I have just spent the last four days celebrating Fiestas Patrias (literally “Patriotic Parties”); the annual holiday commemorating Chile’s independence from Spain. The most important day of this holiday is dieciocho (the 18th) but, in true Chilean style, the whole country has pretty much dedicated an entire week to having BBQs and parties.
Below are the variety of events I attended in an attempt to be more Chilean (an impossible task for such an obvious gringa):
I went to a fonda:
A fonda is similar to any carnival you would find in England, expect with a multitude of Chilean twists and charms. They have the typical fair games you’ll never win, horse shows, people dancing caeca (more below), Chinchinero performances (musicians play bass drums that are strapped onto their backs), and so. much. food. I went to the fonda in Parque Intercomunal, and there they had the most enormous kebabs I have ever seen, completos, chocolate-covered pineapple, bright-pink caramelized apples, mote con huesillo (a very sweet drink made with maize and apricot) and, of course, empanadas (similar to a Cornish pasty, and you are always at least within 100m of one in Santiago).
I went to an asado:
Asado is the Chilean word for barbeque, and they are extremely popular all year round, but especially during Fiestas Patrias. My hostess kindly invited me to her friend’s asado in Las Condes and, again, we were presented with an obscene amount of food (surprise surprise, more empanadas). The ‘lunch’ lasted all day as we continued to eat, drink wine and chat (well, I listened, and occasionally threw in an insignificant and grammatically-incorrect comment) well into the evening. On the 18th I was amazed to see that the streets were practically empty and nothing was open – Santiago had transformed into some peculiar ghost town. When I questioned where the whole city has vanished to, someone explained quite simply that “everyone is at an asado”. Yes, Santiago had truly shut itself down so that absolutely everyone could enjoy a barbeque.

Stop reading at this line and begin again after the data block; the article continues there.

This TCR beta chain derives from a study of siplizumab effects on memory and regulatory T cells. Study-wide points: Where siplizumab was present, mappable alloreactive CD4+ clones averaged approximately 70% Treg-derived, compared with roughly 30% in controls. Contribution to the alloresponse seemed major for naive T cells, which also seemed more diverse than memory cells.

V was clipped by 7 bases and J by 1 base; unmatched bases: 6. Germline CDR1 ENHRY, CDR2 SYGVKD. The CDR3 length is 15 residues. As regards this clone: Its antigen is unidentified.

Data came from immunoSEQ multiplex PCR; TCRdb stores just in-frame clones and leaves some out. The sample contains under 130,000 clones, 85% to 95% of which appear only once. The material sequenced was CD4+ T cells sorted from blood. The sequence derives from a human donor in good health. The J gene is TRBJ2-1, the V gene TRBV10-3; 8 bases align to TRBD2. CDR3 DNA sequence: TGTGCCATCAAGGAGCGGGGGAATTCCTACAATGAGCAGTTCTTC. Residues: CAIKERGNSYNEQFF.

I experienced cueca:
Sadly, I didn’t partake in cueca (the national dance), but at the fonda I delighted in watching as kids, teenagers, adults and grandparents all mixed and matched to perform this endearing dance. Cueca mimics the bizarre mating ritual of a rooster and hen (less seductive than it may sound); the couple dance closer and closer together until they are almost touching, before leaping apart and waving handkerchiefs in the air (I am certain that, during Fiestas Patrias, every Chilean can produce a handkerchief from their pocket on command).
I watched the military parade in Parque O’Higgins:
Parque O’Higgins hosts the biggest fonda in Santiago and, although it has mixed reviews (too many people, lots of pickpockets), I would recommend going as I think it has one of the most infectious atmospheres of dieciocho you will be able to find in the city. On the 19th, I went to Parque O’Higgins to watch the annual military parade. There were thousands of people so I couldn’t see much unless it was on the big screen, but I did get a glimpse of Michelle Bachelet way, way in the distance, and watched the planes as they flew overhead.
If you’re ever going to visit Chile, I urge you to come for dieciocho.